Dextrophobia Rooms: Escape Is Sweet!

04.11.2014 § 1 Comment

dextrophobia

Success stories seem so few and far between in Bulgaria these days, so it is extremely heartening to be able to report some good news. This past month, alongside the colossal scandal of Bulgaria’s Corporate Commercial Bank imploding to the tune of a 2 billion Euro deficit, some great things have happened in spite of the usual grey mass of doom and gloom. Sofia’s iconic Lion’s Bridge just reopened after extensive renovations, the latest in a string of long-overdue infrastructure improvements presided over by Sofia’s most successful mayor in decades, Ms. Yordanka Fandukova. Four Bulgarian entrepreneurs just sold their hugely successful homegrown software company Telerik to Progress Software for $262.5 million. Finally, Dextrophobia Rooms, a real-life escape game business created by seven dreamer friends in their spare time, is neck-to-neck with St. Alexander Nevski cathedral as the best reviewed attraction on TripAdvisor in Sofia, barely six months after opening.

What is Dextrophobia and is it worth seeing? Read on!

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Plovdiv selected for European Capital of Culture 2019

05.09.2014 § 1 Comment

After a five-year, good-natured rivalry with three other cities, my birthplace of Plovdiv has been selected as Bulgaria’s official entrant into the European Capital of Culture program. The other European Capital of Culture for 2019 will be in Italy, where Caglieri, Lecce, Matera, Perugia, Ravenna and Siena are competing in the final round.

Out of 8 original candidates in Bulgaria (Burgas, Gabrovo, Plovdiv, Ruse, Shumen, Sofia, Varna and Veliko Tarnovo), four finalists were selected to submit detailed proposals and to begin implementing strategies and programs towards becoming Capital of Culture. Any one of these cities is well worth a visit.

pdnight-007Plovdiv

Continuously inhabited for close to 6000 years, Plovdiv is the third-oldest city in Europe (following Athens and Argos). Throughout its long history it has had multiple stints as an important crossroads city. Notably, as Trimontium to the Romans, Plovdiv was the most important Roman city in the province of Thrace, as it lay on the Via Diagonalis arterial road for the empire. Cobbled Roman streets, theatres, villas, and an entire stadium can be seen there, layered with Ottoman-era and Revival-era homes. The oldest mosque in Europe outside of Moorish Spain, Djumaya mosque, lies at the centre of the city.

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Plovdiv at Night

23.08.2014 § Leave a comment

pdnight-001

Plovdiv is a great city to visit, famed for its Revival-era old town and Roman past but, especially in the summer, midday lighting makes for some very harsh looking photos. This is doubly true for inexperienced amateur photographers without the proper filters like myself. In a quest to soften the glare, I set out on a picture-taking excursion at dusk in late August. Not only did I capture some lovely evening/night colours, but I saw the city in an entirely new light…darn, wait, that’s a bad pun. I saw it through a new lens. No, that won’t do either. It was lovely, okay?!

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Krumovo Aviation Museum, Plovdiv

22.08.2014 § 2 Comments

krumovo-001

I have been to Plovdiv many times over the years, and I’ve slowly noticed a creeping and disquieting phenomenon that many travellers may have experienced. I call it “The Old Town Gravwell” – it seems that, in an unfamiliar or semi-unfamiliar city, we tend not only to stay close to the city centre, which is usually historic and on a hill, etc. but we will perceive leaving the city centre as at least quadratic in difficulty as compared to the distance we have to travel. The farther someone proposes we go, the less likely we are to try it, especially if it involves some form of dubious local transit.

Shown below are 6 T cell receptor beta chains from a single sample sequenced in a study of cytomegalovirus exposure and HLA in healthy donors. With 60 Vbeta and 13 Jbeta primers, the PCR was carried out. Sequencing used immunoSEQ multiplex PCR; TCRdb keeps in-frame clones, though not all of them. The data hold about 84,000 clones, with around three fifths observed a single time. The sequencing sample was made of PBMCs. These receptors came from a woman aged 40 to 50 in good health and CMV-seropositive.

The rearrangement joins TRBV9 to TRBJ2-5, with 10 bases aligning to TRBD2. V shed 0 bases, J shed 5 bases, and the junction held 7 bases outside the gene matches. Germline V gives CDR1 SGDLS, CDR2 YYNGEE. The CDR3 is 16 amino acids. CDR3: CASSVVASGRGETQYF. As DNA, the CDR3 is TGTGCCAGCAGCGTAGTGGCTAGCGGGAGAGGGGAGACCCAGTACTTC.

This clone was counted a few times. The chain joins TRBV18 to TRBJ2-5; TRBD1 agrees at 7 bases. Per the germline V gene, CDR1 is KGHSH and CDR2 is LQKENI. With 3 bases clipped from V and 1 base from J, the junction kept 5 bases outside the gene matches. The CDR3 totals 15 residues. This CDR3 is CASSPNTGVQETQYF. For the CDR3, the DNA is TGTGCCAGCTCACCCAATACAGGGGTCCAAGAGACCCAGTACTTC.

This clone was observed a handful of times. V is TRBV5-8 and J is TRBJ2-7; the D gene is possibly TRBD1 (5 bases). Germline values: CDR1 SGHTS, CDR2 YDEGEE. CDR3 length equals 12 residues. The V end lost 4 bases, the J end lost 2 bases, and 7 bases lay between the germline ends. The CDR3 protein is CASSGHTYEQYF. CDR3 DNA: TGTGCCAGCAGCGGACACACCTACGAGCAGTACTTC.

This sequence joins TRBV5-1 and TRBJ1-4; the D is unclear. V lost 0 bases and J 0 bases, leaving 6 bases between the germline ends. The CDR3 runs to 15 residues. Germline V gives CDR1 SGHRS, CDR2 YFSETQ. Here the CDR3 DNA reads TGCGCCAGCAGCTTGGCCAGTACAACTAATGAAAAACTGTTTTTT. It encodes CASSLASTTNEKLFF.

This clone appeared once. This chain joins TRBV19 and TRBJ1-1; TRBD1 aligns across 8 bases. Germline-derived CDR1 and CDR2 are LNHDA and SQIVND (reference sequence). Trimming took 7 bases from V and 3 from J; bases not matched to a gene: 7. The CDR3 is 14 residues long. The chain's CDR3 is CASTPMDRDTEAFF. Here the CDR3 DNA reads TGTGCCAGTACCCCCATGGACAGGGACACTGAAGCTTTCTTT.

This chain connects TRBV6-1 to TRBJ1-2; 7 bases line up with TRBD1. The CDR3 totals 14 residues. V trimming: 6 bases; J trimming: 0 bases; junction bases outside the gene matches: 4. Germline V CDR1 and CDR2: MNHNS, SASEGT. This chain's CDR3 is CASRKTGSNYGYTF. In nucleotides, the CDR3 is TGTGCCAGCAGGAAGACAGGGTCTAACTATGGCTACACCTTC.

This is the main fallacy that has kept me from visiting the Krumovo aviation museum for some 20 years. And it is so, so wrong, because:

  • Yes, the Aviation Museum is in a village some 7 km outside the city (gasp!).
  • However, it is extremely easy to get to (15 minutes by commuter rail) and you can go and come back in a single morning.
  • It houses a concise, bilingual and very interesting exhibit, especially if you are a space travel buff or a fan of military aircraft.
  • It is so. Damn. Cheap. 5 leva gets you round trip train fare and an admission ticket (if you’re a student). It is only slightly more for adults with real jobs (4 Leva as opposed to 2).

For current details of the museum’s operations, go to their official website.

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Plovdiv: A Promotional Video

11.02.2014 § 2 Comments

Created by the Operational Program “Regional Development”, this video is a perfect companion to my posts about Plovdiv, Bulgaria’s second largest (and oldest) city. As a bonus, you get to hear some narration in Bulgarian, with English subtitles.

Bulgaria on the map?

30.11.2013 § Leave a comment

thumbSo this is a thing that happened. Americans were asked to label the countries on a map of Europe. As could be expected, most were able to identify large tourist destinations like the UK, France and Spain, but very few knew anything about Central or Eastern Europe.

Now, this is not necessarily surprising. Central and Eastern Europe have long been plagued by stereotypes and few Americans have ever gone there. They see no reason to, since they can get all their vacationing done in places familiar from popular culture and ones they perceive as safer, not to mention closer to the States.

What I found unusual and quite disturbing is the amount of knowledge people had about Bulgaria specifically.

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“We’re not in Kansas anymore, Toto”

18.06.2013 § 2 Comments